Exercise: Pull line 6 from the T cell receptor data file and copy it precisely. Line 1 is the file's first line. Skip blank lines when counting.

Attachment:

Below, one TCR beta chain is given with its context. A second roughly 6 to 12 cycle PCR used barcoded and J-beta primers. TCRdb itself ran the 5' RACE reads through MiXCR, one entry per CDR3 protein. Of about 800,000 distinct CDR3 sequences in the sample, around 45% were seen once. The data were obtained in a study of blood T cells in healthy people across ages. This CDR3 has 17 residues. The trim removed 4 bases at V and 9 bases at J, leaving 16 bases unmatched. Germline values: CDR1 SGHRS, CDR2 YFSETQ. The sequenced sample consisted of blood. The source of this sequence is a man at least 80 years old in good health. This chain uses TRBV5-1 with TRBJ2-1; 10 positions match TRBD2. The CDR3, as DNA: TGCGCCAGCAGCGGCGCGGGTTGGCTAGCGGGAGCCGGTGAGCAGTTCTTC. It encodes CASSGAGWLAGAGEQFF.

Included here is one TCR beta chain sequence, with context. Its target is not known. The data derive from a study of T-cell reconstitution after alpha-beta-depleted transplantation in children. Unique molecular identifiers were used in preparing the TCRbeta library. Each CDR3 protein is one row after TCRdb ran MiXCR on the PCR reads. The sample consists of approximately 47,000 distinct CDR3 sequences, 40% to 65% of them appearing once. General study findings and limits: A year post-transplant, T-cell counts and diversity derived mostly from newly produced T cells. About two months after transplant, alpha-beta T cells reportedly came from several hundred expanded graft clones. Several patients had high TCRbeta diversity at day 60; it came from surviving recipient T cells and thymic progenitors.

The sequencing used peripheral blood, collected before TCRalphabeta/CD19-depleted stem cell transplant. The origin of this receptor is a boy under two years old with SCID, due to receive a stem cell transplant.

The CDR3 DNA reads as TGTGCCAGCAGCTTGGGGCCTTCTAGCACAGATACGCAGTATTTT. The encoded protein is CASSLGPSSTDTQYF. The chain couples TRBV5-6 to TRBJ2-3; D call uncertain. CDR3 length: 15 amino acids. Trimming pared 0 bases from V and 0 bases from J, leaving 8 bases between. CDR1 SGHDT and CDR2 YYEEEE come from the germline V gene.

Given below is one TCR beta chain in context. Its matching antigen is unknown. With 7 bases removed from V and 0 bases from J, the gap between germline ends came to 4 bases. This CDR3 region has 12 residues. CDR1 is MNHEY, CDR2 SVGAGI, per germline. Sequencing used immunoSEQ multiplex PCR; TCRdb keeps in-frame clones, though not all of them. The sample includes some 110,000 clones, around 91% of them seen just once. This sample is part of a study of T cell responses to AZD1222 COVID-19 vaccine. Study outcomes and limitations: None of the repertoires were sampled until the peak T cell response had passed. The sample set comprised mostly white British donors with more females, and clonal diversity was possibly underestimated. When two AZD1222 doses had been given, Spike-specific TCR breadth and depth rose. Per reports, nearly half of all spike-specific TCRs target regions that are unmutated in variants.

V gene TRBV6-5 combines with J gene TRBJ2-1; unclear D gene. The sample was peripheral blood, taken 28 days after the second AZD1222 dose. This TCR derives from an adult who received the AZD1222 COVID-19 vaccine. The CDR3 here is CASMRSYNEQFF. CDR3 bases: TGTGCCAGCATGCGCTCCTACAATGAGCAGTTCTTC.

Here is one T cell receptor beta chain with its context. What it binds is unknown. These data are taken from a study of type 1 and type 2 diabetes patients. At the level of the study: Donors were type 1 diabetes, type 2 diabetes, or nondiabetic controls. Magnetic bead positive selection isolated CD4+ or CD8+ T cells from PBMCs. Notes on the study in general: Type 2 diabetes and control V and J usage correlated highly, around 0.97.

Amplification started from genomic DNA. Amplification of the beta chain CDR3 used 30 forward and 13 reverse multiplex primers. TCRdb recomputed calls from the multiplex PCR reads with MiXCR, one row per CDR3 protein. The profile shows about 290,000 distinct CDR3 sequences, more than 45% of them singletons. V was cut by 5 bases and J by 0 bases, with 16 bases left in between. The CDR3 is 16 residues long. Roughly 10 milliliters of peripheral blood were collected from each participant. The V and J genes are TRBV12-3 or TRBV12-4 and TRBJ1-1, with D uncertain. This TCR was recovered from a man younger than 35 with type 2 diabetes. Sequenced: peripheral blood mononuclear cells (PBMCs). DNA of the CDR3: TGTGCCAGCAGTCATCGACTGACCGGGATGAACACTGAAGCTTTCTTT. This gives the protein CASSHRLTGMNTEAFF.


V gene TRBV6-5 combines with J gene TRBJ2-1; unclear D gene. The sample was peripheral blood, taken 28 days after the second AZD1222 dose. This TCR derives from an adult who received the AZD1222 COVID-19 vaccine. The CDR3 here is CASMRSYNEQFF. CDR3 bases: TGTGCCAGCATGCGCTCCTACAATGAGCAGTTCTTC.